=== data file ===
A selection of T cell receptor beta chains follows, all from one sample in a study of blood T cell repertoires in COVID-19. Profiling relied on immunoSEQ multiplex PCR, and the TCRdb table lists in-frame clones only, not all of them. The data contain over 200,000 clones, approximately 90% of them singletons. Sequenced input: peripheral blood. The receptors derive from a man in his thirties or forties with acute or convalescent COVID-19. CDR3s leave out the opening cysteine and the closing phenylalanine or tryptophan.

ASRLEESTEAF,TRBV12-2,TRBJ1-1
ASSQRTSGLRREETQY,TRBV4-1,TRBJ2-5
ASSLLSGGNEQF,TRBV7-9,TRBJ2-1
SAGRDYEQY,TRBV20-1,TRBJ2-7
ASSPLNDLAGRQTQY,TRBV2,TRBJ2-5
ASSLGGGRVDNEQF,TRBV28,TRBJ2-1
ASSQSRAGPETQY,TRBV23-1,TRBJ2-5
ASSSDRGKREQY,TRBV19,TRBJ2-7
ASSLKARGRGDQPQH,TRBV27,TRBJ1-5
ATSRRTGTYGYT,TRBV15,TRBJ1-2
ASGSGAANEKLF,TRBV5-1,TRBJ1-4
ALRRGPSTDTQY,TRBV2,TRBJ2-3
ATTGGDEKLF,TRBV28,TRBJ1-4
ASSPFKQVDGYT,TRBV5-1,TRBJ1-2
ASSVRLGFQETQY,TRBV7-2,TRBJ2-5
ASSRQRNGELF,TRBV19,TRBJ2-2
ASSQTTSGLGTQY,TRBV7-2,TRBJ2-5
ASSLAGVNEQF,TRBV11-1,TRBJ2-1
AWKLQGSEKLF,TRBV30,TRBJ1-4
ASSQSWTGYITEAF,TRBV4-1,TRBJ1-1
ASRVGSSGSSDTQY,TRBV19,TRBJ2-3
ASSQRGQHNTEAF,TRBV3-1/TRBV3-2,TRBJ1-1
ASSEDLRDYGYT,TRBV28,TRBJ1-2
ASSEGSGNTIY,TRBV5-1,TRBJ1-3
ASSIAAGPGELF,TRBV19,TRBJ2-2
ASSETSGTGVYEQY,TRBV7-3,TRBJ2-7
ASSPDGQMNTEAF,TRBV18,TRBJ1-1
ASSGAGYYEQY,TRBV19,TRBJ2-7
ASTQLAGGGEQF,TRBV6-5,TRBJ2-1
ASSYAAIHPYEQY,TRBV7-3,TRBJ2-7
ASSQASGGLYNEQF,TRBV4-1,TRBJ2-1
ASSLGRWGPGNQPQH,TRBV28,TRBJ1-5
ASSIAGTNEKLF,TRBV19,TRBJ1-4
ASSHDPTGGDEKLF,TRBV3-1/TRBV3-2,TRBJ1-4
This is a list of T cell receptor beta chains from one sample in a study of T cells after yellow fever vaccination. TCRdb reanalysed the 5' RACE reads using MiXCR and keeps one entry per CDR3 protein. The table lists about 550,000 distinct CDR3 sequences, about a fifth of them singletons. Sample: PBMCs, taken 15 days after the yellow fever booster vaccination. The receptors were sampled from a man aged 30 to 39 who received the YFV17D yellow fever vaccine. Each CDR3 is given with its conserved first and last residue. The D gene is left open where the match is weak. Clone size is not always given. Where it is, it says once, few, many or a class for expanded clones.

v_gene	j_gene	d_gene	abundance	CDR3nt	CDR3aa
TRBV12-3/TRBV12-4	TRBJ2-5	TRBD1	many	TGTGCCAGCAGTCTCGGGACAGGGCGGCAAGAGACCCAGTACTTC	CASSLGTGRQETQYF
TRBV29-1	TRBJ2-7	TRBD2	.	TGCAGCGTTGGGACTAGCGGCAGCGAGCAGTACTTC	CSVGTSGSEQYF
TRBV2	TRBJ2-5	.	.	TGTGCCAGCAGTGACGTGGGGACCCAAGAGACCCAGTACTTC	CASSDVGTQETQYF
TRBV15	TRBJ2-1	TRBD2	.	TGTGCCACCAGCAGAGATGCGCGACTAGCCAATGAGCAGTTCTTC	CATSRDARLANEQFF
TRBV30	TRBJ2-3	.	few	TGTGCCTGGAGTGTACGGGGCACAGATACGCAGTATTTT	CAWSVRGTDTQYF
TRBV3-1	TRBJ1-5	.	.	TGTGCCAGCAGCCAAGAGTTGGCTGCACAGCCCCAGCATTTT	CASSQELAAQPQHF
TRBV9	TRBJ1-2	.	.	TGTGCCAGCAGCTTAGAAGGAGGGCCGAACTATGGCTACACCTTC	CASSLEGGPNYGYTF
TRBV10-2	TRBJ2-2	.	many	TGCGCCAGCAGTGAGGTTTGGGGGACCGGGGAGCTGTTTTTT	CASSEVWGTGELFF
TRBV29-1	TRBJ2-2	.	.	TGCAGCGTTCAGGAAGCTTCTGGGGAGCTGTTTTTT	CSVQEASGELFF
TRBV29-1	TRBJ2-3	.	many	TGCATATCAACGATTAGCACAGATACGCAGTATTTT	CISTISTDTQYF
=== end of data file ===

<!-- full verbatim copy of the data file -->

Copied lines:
A selection of T cell receptor beta chains follows, all from one sample in a study of blood T cell repertoires in COVID-19. Profiling relied on immunoSEQ multiplex PCR, and the TCRdb table lists in-frame clones only, not all of them. The data contain over 200,000 clones, approximately 90% of them singletons. Sequenced input: peripheral blood. The receptors derive from a man in his thirties or forties with acute or convalescent COVID-19. CDR3s leave out the opening cysteine and the closing phenylalanine or tryptophan.

ASRLEESTEAF,TRBV12-2,TRBJ1-1
ASSQRTSGLRREETQY,TRBV4-1,TRBJ2-5
ASSLLSGGNEQF,TRBV7-9,TRBJ2-1
SAGRDYEQY,TRBV20-1,TRBJ2-7
ASSPLNDLAGRQTQY,TRBV2,TRBJ2-5
ASSLGGGRVDNEQF,TRBV28,TRBJ2-1
ASSQSRAGPETQY,TRBV23-1,TRBJ2-5
ASSSDRGKREQY,TRBV19,TRBJ2-7
ASSLKARGRGDQPQH,TRBV27,TRBJ1-5
ATSRRTGTYGYT,TRBV15,TRBJ1-2
ASGSGAANEKLF,TRBV5-1,TRBJ1-4
ALRRGPSTDTQY,TRBV2,TRBJ2-3
ATTGGDEKLF,TRBV28,TRBJ1-4
ASSPFKQVDGYT,TRBV5-1,TRBJ1-2
ASSVRLGFQETQY,TRBV7-2,TRBJ2-5
ASSRQRNGELF,TRBV19,TRBJ2-2
ASSQTTSGLGTQY,TRBV7-2,TRBJ2-5
ASSLAGVNEQF,TRBV11-1,TRBJ2-1
AWKLQGSEKLF,TRBV30,TRBJ1-4
ASSQSWTGYITEAF,TRBV4-1,TRBJ1-1
ASRVGSSGSSDTQY,TRBV19,TRBJ2-3
ASSQRGQHNTEAF,TRBV3-1/TRBV3-2,TRBJ1-1
ASSEDLRDYGYT,TRBV28,TRBJ1-2
ASSEGSGNTIY,TRBV5-1,TRBJ1-3
ASSIAAGPGELF,TRBV19,TRBJ2-2
ASSETSGTGVYEQY,TRBV7-3,TRBJ2-7
ASSPDGQMNTEAF,TRBV18,TRBJ1-1
ASSGAGYYEQY,TRBV19,TRBJ2-7
ASTQLAGGGEQF,TRBV6-5,TRBJ2-1
ASSYAAIHPYEQY,TRBV7-3,TRBJ2-7
ASSQASGGLYNEQF,TRBV4-1,TRBJ2-1
ASSLGRWGPGNQPQH,TRBV28,TRBJ1-5
ASSIAGTNEKLF,TRBV19,TRBJ1-4
ASSHDPTGGDEKLF,TRBV3-1/TRBV3-2,TRBJ1-4
This is a list of T cell receptor beta chains from one sample in a study of T cells after yellow fever vaccination. TCRdb reanalysed the 5' RACE reads using MiXCR and keeps one entry per CDR3 protein. The table lists about 550,000 distinct CDR3 sequences, about a fifth of them singletons. Sample: PBMCs, taken 15 days after the yellow fever booster vaccination. The receptors were sampled from a man aged 30 to 39 who received the YFV17D yellow fever vaccine. Each CDR3 is given with its conserved first and last residue. The D gene is left open where the match is weak. Clone size is not always given. Where it is, it says once, few, many or a class for expanded clones.

v_gene	j_gene	d_gene	abundance	CDR3nt	CDR3aa
TRBV12-3/TRBV12-4	TRBJ2-5	TRBD1	many	TGTGCCAGCAGTCTCGGGACAGGGCGGCAAGAGACCCAGTACTTC	CASSLGTGRQETQYF
TRBV29-1	TRBJ2-7	TRBD2	.	TGCAGCGTTGGGACTAGCGGCAGCGAGCAGTACTTC	CSVGTSGSEQYF
TRBV2	TRBJ2-5	.	.	TGTGCCAGCAGTGACGTGGGGACCCAAGAGACCCAGTACTTC	CASSDVGTQETQYF
TRBV15	TRBJ2-1	TRBD2	.	TGTGCCACCAGCAGAGATGCGCGACTAGCCAATGAGCAGTTCTTC	CATSRDARLANEQFF
TRBV30	TRBJ2-3	.	few	TGTGCCTGGAGTGTACGGGGCACAGATACGCAGTATTTT	CAWSVRGTDTQYF
TRBV3-1	TRBJ1-5	.	.	TGTGCCAGCAGCCAAGAGTTGGCTGCACAGCCCCAGCATTTT	CASSQELAAQPQHF
TRBV9	TRBJ1-2	.	.	TGTGCCAGCAGCTTAGAAGGAGGGCCGAACTATGGCTACACCTTC	CASSLEGGPNYGYTF
TRBV10-2	TRBJ2-2	.	many	TGCGCCAGCAGTGAGGTTTGGGGGACCGGGGAGCTGTTTTTT	CASSEVWGTGELFF
TRBV29-1	TRBJ2-2	.	.	TGCAGCGTTCAGGAAGCTTCTGGGGAGCTGTTTTTT	CSVQEASGELFF
TRBV29-1	TRBJ2-3	.	many	TGCATATCAACGATTAGCACAGATACGCAGTATTTT	CISTISTDTQYF